CHANCELL-ING: Join the Fight Against Food Insecurity
This month I want to address an issue that means a lot to me. That topic is food insecurity. On the surface, it may be hard to tell that our neighbors and friends, our students and their families experience hunger on a regular basis.
According to Feeding America, the projected increase in food insecurity for Yolo County from 2019 to 2021 is estimated to have grown by 24%. I don’t know about you, but I find that troubling, especially when we live in a region abundant in agriculture.
During the pandemic, the UC Davis campus community increased its efforts to help the Yolo Food Bank with food deliveries to some of the region’s most vulnerable communities. Others helped Yolo Food Bank by processing requests and responding to driver concerns.
In turn, Yolo Food Bank provided crucial support to UC Davis. Did you know that our students are the single largest recipient of food that’s accessed from Yolo Food Bank community partnerships? That accounts for nearly 275,000 pounds each year between the ASUCD Pantry, Solano Park Apartments, and Aggie Compass Basic Needs Center.
In 2018, the last time food insecurity was measured among UC Davis students, the results of a campus survey found that 44% of UC Davis students experienced some form of food insecurity. That is a stunning number.
What we can all do
You may be wondering how you can help. In addition to encouraging people to contribute in any way they can to the Yolo Food Bank, we welcome volunteers and contributions to our efforts at UC Davis. Food donations can be made at our Aggie Compass Basic Needs Center. Volunteers at The Pantry, located in the Memorial Union, help with a variety of tasks so that students can pick up food and other goods.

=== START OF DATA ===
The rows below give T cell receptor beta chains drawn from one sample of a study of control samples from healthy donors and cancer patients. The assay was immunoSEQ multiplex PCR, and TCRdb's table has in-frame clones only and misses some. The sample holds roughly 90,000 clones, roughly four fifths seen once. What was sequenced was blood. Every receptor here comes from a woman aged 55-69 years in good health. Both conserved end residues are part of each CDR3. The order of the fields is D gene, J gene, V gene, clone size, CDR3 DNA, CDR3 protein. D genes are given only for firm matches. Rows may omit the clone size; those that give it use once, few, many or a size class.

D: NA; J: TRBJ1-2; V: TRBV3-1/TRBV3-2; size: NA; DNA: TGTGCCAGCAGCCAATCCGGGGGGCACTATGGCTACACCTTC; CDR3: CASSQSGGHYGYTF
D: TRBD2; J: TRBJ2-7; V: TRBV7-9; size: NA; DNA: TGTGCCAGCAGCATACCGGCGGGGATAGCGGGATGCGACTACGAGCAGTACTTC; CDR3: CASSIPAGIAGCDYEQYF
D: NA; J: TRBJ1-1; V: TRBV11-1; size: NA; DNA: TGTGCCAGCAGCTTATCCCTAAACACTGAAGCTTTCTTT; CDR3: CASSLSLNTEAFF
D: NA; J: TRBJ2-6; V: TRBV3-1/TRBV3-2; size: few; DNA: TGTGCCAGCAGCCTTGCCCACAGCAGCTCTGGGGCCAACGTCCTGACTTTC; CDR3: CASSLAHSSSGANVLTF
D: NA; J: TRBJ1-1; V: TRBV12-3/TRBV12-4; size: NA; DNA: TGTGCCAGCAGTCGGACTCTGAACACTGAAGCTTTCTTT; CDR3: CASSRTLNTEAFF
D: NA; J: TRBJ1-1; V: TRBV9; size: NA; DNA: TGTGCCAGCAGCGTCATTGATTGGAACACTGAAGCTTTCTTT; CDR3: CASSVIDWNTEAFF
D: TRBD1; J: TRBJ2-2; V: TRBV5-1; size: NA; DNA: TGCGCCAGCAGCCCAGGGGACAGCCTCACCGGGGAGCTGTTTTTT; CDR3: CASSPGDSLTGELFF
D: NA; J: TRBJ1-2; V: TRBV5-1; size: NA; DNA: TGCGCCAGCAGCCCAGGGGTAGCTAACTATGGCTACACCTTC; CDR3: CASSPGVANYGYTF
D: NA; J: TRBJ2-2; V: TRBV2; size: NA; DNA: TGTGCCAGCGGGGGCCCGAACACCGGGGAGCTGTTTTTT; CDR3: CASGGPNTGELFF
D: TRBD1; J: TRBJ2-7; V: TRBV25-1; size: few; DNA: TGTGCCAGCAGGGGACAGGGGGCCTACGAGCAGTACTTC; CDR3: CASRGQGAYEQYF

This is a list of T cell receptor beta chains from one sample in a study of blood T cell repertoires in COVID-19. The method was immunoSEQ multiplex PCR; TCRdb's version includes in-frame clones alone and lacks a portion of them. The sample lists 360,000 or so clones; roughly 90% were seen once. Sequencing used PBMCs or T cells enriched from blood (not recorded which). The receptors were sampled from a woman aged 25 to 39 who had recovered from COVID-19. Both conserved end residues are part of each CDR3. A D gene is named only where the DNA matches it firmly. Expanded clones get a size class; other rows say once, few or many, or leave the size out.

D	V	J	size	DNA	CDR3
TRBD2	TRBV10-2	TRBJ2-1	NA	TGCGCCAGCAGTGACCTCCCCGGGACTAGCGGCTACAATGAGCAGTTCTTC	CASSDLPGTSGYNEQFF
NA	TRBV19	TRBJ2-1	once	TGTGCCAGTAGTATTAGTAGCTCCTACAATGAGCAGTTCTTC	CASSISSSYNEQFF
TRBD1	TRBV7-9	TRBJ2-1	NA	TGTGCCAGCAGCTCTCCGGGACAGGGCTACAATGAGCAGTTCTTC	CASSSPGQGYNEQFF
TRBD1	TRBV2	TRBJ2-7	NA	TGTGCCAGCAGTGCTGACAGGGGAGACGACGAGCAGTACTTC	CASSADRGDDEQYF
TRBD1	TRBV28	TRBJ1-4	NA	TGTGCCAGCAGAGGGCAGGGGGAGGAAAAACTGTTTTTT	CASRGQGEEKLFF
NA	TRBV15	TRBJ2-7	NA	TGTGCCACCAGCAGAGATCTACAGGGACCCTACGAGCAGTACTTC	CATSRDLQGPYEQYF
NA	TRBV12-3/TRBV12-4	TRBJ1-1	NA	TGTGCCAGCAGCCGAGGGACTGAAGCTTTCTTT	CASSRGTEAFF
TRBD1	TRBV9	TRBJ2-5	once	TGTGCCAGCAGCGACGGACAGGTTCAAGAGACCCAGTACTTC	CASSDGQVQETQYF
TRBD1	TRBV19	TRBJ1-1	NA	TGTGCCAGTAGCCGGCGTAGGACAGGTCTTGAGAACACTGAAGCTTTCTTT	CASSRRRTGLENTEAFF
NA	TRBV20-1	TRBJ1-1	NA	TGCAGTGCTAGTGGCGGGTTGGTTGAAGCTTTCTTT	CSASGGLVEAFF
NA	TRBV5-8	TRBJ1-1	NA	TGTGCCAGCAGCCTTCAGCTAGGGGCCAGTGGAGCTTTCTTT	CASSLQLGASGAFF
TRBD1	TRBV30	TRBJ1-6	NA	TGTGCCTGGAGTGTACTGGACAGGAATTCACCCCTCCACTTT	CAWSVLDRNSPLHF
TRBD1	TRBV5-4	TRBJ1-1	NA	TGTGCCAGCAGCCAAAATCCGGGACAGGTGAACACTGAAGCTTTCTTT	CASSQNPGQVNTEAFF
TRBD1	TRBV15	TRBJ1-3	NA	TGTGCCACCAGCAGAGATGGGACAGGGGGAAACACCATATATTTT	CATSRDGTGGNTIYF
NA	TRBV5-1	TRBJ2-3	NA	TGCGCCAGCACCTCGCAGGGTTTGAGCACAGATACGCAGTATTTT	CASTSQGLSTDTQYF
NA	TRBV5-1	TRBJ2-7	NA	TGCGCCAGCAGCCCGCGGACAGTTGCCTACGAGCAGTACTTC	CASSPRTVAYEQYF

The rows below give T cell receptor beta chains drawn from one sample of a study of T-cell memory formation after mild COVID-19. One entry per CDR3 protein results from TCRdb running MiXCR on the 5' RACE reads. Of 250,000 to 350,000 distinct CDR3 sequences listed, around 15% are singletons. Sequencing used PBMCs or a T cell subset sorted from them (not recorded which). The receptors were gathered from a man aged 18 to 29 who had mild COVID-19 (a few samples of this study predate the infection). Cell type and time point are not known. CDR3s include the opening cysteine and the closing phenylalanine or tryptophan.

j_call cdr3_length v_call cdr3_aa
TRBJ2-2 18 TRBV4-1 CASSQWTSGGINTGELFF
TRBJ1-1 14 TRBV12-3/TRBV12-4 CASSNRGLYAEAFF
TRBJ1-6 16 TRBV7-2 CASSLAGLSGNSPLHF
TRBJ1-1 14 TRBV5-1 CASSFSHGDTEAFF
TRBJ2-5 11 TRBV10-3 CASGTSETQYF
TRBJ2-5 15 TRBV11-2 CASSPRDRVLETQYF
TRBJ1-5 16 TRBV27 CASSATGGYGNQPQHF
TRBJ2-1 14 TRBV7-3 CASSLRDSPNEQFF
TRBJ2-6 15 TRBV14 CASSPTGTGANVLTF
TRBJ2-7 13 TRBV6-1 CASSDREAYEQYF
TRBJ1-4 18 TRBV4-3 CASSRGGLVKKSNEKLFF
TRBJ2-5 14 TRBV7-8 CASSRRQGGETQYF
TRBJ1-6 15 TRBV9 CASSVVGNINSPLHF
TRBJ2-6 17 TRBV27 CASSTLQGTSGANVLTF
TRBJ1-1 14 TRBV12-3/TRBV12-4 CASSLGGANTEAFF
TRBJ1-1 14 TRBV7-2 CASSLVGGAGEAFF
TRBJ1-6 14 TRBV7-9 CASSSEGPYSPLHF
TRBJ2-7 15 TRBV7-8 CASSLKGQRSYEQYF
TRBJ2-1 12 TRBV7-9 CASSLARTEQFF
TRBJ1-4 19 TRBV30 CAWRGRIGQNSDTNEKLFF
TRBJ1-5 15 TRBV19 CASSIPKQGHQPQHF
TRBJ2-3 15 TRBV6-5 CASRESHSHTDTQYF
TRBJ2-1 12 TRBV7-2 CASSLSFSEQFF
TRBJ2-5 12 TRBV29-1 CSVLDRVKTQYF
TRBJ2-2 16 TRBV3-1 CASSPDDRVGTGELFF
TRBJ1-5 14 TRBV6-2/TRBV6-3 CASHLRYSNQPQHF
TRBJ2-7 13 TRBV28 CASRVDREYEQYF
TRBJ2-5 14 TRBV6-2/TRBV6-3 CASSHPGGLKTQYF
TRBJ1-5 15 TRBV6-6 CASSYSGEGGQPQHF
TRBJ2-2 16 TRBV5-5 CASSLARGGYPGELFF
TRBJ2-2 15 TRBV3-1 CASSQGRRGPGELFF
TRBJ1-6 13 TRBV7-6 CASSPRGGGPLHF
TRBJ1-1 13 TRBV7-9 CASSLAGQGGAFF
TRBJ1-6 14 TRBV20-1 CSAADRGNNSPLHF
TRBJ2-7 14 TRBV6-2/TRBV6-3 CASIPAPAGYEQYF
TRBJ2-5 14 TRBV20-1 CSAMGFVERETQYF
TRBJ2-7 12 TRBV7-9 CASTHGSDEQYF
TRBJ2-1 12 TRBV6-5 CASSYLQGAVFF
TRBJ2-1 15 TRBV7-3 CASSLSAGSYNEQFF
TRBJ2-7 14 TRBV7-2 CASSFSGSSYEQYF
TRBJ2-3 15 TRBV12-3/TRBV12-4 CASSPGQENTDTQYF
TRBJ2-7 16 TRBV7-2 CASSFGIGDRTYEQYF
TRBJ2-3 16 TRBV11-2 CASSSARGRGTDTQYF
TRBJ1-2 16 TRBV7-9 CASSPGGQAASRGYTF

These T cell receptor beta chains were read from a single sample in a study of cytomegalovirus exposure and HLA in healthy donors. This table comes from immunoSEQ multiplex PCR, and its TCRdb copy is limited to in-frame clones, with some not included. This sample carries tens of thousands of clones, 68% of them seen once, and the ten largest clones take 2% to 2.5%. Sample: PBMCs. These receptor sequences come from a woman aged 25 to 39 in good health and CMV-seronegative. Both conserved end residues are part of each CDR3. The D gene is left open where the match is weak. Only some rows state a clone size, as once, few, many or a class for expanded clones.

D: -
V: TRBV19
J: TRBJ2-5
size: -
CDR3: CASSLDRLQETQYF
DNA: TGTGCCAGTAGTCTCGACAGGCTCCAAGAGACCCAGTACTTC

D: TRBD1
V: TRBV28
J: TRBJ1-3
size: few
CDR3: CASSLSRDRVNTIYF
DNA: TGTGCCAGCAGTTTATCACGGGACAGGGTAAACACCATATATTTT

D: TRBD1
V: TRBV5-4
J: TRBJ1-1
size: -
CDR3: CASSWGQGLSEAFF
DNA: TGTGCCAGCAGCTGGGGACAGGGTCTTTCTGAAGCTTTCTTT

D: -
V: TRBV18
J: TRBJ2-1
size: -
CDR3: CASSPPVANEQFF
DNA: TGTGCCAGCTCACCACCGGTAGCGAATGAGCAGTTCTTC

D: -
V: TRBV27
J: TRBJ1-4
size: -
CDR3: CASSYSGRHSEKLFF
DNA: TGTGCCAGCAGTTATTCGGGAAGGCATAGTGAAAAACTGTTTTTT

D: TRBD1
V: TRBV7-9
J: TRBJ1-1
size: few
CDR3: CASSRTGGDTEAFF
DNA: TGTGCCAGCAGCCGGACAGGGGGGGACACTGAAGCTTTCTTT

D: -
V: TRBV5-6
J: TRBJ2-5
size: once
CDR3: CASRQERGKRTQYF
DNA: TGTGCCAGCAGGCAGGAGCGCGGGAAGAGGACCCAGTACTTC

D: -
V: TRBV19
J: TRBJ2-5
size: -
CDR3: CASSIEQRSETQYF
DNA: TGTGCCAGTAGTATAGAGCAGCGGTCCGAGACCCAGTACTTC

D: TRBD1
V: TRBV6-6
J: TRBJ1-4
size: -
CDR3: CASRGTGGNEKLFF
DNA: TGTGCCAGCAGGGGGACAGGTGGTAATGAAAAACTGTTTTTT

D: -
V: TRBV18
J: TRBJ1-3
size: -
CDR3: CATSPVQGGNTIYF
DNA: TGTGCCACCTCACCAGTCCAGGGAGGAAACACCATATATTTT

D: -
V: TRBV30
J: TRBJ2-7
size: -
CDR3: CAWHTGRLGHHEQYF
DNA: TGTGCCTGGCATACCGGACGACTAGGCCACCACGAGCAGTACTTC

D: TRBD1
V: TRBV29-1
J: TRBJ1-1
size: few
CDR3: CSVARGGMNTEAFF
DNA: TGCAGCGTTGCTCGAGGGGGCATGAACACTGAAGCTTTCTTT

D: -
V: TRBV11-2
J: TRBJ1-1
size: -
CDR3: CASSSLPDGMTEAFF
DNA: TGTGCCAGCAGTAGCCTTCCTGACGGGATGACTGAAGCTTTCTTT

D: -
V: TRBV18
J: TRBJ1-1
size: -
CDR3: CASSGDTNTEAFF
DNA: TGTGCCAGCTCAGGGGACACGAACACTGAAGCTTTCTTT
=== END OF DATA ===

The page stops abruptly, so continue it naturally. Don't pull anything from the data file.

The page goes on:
I’m pleased that we also have a Pantry that is owned and operated by the Graduate Student Association in partnership with the Aggie Compass. It’s located within our new Graduate Center at historic Walker Hall.
I was thrilled to join Yolo Food Bank’s recent campaign drive, “Flipping the Food System: Nourishing the Workers Who Nourish Us.” As I stated there, California produces more than two-thirds of our country’s fruits and nuts and more than one-third of its vegetables. So, there’s no reason that anyone in the Yolo County community should go hungry.
Our essential food system workers sustain California’s agriculture and deserve both our thanks and support. More than 7,000 people are agriculture workers in Yolo County, the people who make “farm-to-fork” possible.
These essential food system workers are also produce packers, processors and those who transport, retail and prepare our food. They form the backbone of our favorite restaurant kitchens and are stewards of the land.
So, as move deeper into spring and summer, I encourage you to take a look around at those who may be in need. We have the power to make a difference in the face of food insecurity.